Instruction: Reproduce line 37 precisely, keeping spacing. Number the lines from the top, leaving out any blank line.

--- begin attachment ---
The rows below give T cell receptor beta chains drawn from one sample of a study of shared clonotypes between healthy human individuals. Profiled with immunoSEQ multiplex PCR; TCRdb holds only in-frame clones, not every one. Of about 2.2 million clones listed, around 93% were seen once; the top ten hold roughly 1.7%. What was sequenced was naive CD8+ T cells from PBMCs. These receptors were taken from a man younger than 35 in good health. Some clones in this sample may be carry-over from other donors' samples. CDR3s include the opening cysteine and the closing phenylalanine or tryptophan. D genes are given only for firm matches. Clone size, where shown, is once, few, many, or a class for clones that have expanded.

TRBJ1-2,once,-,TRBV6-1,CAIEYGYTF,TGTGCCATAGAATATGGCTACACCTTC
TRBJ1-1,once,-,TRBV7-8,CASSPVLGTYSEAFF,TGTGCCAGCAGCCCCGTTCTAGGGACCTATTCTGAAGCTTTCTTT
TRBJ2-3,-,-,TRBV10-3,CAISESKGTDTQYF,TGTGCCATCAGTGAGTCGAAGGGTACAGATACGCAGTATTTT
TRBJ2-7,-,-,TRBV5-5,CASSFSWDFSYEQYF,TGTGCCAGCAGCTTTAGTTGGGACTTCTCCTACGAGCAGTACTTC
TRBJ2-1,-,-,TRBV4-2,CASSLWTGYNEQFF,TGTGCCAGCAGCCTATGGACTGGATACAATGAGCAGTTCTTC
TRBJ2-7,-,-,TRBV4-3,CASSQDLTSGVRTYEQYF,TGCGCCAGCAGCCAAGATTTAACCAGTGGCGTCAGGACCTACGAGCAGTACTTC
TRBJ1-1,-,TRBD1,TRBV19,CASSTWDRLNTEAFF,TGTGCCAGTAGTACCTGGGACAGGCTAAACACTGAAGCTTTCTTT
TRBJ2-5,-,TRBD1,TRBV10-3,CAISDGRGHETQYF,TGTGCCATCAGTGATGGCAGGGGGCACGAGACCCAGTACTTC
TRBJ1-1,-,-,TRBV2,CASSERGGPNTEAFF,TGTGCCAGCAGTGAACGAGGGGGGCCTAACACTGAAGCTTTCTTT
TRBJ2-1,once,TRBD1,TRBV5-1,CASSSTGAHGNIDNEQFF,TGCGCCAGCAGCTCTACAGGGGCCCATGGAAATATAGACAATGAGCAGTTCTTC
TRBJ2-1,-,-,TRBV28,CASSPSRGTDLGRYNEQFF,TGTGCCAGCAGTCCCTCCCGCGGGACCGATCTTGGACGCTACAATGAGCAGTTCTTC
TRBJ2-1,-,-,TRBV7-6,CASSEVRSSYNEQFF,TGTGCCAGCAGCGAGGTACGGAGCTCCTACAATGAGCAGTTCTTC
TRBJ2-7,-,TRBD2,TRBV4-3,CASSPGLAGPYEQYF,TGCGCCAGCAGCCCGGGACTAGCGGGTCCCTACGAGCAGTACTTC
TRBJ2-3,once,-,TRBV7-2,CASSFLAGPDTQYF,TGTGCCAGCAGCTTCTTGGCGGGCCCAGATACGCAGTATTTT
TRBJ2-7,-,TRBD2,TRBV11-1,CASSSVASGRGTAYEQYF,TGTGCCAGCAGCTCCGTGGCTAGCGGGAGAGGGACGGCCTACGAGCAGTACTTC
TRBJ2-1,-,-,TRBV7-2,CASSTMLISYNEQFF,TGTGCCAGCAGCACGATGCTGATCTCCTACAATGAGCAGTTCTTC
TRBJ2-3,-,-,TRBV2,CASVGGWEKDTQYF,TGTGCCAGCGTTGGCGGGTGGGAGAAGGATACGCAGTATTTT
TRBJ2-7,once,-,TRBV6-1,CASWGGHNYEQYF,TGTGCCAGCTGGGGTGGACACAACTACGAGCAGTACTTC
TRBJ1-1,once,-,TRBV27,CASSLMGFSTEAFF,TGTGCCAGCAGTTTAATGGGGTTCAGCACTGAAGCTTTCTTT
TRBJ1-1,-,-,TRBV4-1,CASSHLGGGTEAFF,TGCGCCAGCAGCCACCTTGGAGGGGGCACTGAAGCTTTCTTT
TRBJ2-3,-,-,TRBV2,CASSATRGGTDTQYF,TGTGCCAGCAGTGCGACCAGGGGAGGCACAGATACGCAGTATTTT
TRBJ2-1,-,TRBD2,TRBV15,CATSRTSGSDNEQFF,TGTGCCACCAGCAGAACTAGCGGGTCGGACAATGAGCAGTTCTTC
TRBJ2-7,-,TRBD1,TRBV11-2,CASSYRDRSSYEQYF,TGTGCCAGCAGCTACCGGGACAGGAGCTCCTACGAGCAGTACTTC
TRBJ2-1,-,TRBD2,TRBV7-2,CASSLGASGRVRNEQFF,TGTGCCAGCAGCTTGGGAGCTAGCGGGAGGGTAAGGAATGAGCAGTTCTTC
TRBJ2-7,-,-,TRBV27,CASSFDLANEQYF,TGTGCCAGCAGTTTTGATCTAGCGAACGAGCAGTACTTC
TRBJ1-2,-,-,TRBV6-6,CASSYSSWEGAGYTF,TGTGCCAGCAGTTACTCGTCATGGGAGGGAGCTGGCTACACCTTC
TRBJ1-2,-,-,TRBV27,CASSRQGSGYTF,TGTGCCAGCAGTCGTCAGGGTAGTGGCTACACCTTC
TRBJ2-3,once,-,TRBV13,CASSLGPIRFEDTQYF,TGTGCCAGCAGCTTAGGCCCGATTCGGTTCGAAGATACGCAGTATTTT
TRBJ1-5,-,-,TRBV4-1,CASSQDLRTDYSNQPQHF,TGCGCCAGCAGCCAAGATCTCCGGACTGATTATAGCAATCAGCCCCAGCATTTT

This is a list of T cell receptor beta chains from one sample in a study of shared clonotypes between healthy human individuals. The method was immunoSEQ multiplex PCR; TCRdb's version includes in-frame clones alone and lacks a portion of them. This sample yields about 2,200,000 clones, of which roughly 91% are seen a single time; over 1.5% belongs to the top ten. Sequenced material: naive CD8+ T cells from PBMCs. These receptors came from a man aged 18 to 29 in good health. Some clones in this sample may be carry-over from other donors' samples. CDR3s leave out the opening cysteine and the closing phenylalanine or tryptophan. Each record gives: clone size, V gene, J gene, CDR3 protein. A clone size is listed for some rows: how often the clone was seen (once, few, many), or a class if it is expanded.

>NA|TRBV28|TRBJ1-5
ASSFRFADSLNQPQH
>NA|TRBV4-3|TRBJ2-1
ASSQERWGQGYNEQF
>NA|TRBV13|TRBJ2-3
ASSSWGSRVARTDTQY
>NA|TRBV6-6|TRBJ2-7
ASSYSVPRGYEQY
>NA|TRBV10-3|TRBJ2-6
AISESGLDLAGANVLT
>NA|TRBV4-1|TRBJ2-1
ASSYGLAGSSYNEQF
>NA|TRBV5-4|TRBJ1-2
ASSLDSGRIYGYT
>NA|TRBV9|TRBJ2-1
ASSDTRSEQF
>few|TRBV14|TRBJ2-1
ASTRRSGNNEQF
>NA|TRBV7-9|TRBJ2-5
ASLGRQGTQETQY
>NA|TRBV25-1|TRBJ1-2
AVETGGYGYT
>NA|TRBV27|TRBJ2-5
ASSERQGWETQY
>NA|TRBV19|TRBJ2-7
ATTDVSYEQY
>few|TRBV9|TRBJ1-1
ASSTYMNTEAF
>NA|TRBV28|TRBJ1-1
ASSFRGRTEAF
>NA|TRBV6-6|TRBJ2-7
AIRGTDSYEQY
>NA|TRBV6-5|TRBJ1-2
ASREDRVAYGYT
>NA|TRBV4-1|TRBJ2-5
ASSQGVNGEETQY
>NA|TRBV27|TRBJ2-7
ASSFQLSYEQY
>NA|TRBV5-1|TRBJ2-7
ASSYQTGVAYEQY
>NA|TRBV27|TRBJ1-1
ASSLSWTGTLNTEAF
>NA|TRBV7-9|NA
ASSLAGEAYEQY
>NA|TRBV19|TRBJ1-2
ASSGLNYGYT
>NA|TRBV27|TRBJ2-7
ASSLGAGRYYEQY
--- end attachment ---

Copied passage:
ASSSWGSRVARTDTQY